Parental History and Myocardial Infarction Risk Across the World: The INTERHEART Study

Study Questions:

Is parental history of myocardial infarction (MI) independently associated with risk for MI among offspring after adjustment for cardiovascular (CV) risk factors and genetic variants?

Methods:

Data from the INTERHEART study between February 1999 and March 2003 were used for the present analysis. After excluding those with missing data, a total of 12,149 MI cases and 14,467 controls, who were matched on age, ethnicity, and sex, were included. A total of 3,372 cases and 4,032 controls had complete clinical and genetic data including participants from five ethnic groups (Arab, European, Iranian, Nepalese, and South Asian). Participants were genotyped using a panel of 1,536 single nucleotide polymorphisms (SNPs) from 103 genes that were chosen based on previous knowledge suggesting a relationship with MI or MI risk factors. A genotype score was then calculated from eight genes (APOE, AGT, LPA, LDLR, PPARG, PON2, APOC3, and INSIG2).

Results:

The odds ratio for MI associated with a positive family history was 1.66 (95% confidence interval [CI], 1.49-1.84) if one parent (≥50 years of age) had experienced an MI. The risk increased if the parent experienced an MI before the age of 50 (odds ratio [OR], 2.21; 95% CI, 1.63-3.00). If both parents had experienced an MI after the age of 49, the odds were 2.48 (95% CI, 1.80-3.42). The risk increased if both parents had experienced an MI with one parent experiencing the MI prior to the age of 50 (OR, 3.26; 95% CI, 1.25-8.50). These associations were minimally attenuated after adjusting for multiple cardiovascular risk factors including hypertension, diabetes, lipids, waist-to-hip ratio, tobacco use, alcohol use, physical activity, fruit and vegetable intake, and psychosocial factors in addition to genetic data, and genotype score. The strength of association of a parental history of MI and MI risk was similar across all geographic and socioeconomic strata studied.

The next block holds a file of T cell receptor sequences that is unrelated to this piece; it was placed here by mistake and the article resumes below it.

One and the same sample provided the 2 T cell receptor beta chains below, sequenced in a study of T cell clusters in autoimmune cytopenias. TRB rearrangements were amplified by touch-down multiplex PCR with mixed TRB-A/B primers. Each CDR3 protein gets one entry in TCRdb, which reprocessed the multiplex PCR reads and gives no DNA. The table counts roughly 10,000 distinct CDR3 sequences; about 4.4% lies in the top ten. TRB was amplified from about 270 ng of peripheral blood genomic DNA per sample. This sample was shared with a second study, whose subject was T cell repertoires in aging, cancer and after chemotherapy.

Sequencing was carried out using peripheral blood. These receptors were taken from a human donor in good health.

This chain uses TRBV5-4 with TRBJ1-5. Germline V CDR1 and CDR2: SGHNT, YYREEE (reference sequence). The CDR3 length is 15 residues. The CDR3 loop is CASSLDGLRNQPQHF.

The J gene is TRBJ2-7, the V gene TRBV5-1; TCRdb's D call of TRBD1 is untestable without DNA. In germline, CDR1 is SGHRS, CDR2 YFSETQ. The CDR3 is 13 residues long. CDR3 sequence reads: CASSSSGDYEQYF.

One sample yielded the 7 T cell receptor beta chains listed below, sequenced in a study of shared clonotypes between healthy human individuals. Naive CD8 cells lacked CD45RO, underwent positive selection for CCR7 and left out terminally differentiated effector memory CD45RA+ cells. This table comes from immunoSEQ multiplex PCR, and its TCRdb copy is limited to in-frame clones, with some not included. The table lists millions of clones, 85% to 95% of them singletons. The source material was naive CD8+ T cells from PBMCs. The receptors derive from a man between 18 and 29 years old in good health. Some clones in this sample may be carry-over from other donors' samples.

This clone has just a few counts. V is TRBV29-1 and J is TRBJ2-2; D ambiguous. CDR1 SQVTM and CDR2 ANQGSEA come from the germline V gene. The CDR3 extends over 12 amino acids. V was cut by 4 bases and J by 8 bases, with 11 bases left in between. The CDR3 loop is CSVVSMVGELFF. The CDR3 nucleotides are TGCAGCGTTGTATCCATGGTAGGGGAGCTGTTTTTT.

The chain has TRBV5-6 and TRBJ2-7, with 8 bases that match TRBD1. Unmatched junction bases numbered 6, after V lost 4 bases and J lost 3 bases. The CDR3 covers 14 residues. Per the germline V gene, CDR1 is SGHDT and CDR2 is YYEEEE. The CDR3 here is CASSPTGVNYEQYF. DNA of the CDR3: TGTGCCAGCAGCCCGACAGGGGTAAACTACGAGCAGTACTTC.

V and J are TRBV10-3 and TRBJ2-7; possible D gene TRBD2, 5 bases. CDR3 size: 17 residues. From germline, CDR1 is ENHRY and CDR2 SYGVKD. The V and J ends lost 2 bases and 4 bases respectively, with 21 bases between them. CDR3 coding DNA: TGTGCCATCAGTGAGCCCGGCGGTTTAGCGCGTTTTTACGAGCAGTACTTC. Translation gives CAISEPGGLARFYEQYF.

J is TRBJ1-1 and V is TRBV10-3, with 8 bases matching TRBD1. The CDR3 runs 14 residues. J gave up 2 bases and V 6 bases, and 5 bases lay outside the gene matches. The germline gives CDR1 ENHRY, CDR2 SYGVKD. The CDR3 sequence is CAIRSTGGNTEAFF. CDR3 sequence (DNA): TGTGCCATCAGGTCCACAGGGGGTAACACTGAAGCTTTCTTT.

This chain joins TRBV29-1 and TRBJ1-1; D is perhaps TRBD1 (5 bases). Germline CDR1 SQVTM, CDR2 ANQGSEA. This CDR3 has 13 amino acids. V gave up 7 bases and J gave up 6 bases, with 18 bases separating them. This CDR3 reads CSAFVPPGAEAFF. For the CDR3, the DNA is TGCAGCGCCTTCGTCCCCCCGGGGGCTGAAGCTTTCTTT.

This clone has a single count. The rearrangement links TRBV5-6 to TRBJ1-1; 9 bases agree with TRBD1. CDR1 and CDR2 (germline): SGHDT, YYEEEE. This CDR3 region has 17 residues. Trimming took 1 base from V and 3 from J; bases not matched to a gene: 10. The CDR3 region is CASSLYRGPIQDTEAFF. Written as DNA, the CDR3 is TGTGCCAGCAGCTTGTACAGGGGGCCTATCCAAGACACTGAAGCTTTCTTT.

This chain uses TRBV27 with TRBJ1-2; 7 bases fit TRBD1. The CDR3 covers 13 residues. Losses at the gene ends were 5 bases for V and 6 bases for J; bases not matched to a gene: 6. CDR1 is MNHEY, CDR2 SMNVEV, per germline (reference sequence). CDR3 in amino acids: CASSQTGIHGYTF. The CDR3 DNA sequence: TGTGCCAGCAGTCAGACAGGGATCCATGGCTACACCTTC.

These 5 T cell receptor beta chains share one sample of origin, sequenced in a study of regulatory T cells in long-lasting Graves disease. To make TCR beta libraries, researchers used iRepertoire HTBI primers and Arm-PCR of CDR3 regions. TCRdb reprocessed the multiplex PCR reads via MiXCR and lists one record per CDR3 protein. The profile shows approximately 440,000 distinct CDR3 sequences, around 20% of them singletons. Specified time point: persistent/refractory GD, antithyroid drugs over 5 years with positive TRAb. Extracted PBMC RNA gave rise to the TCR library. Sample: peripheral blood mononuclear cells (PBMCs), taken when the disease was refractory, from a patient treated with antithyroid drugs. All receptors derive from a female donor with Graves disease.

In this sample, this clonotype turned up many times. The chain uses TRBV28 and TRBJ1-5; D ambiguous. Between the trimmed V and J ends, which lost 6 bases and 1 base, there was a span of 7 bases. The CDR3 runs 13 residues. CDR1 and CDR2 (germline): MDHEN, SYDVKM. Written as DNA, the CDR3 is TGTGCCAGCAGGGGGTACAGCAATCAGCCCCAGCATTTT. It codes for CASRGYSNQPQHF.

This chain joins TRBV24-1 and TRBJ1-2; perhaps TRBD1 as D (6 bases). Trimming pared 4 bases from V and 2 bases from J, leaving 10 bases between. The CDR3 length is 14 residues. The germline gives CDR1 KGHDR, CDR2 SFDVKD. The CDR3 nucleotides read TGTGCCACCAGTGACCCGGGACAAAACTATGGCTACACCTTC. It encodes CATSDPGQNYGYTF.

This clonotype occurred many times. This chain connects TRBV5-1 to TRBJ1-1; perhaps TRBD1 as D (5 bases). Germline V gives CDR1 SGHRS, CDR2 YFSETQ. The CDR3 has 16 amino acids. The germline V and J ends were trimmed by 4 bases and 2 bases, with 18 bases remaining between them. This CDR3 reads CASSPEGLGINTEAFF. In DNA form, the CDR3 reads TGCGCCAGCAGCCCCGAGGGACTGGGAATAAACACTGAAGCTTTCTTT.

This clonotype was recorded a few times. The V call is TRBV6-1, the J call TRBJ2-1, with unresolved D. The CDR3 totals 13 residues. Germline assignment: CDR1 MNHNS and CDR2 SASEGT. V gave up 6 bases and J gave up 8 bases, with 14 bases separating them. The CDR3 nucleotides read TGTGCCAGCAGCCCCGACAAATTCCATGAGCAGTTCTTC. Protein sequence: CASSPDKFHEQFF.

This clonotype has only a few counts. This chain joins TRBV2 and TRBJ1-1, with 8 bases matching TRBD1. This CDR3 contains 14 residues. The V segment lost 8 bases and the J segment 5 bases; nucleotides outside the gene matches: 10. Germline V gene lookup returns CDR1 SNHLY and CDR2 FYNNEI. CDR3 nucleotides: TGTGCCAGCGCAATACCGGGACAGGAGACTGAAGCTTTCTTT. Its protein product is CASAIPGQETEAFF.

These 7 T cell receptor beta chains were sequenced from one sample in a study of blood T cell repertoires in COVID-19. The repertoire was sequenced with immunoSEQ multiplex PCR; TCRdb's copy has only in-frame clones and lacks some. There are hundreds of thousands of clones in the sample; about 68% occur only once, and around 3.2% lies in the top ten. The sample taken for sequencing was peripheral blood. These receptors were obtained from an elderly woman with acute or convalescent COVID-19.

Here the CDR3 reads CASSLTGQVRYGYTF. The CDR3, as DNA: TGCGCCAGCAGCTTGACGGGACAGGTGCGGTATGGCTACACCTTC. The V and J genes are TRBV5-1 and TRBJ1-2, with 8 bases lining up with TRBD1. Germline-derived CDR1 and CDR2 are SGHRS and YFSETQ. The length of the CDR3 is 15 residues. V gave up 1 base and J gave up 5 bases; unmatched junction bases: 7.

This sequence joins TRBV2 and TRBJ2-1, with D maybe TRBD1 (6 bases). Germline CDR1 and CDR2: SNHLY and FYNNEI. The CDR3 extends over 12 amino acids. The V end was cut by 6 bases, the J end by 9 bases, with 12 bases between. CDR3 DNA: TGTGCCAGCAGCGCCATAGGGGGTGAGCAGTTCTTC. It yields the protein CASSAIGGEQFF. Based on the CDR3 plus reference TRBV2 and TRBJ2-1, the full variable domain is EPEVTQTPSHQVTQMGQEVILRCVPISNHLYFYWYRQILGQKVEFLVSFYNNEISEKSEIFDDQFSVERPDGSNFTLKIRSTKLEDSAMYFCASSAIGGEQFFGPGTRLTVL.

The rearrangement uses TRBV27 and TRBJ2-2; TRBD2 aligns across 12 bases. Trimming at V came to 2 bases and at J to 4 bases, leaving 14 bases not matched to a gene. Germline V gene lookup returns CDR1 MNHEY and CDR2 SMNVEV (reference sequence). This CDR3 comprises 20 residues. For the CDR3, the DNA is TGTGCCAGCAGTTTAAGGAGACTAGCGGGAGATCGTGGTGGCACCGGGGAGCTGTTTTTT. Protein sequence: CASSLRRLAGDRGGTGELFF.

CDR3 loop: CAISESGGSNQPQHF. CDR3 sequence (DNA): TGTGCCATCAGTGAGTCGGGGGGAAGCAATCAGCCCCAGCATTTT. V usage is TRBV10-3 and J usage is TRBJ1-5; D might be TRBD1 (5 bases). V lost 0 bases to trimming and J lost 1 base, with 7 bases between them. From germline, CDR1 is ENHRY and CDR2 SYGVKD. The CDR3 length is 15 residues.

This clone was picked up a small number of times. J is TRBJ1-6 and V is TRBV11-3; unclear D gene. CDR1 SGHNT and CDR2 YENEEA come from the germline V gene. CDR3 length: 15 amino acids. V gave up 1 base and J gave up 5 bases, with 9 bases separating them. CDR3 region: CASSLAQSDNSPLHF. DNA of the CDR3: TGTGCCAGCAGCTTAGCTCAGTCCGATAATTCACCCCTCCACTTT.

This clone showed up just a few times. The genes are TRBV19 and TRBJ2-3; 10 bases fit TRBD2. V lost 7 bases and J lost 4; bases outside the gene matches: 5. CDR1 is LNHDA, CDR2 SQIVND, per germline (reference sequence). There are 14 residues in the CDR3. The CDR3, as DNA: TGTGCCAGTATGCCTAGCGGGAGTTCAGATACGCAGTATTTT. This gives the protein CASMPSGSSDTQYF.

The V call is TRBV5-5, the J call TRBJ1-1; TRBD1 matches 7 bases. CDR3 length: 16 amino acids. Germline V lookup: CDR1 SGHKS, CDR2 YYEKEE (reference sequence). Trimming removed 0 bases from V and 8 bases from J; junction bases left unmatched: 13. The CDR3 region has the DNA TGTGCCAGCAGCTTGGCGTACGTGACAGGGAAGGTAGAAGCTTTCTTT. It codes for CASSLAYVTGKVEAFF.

Conclusions:

The authors concluded that parental history of MI is an important, consistent, and global determinant of MI risk. A graded relationship existed with the degree of prematurity of the parental history that was independent of other risk factors.

Perspective:

The study confirms the value of a good family history. As the authors note, candidate gene polymorphisms were limited to those associated with cholesterol metabolism; thus, further examination of additional polymorphisms may add information to the present study. For now, family histories are a low-cost way of assisting a clinician to identify patients at higher risk for heart disease.

Clinical Topics: Dyslipidemia, Prevention, Lipid Metabolism, Nonstatins, Hypertension

Keywords: Cholesterol, Odds Ratio, Myocardial Infarction, Waist-Hip Ratio, Polymorphism, Single Nucleotide, Lipids, European Continental Ancestry Group, Motor Activity, Tobacco Use, Genotype, Hypertension, Diabetes Mellitus


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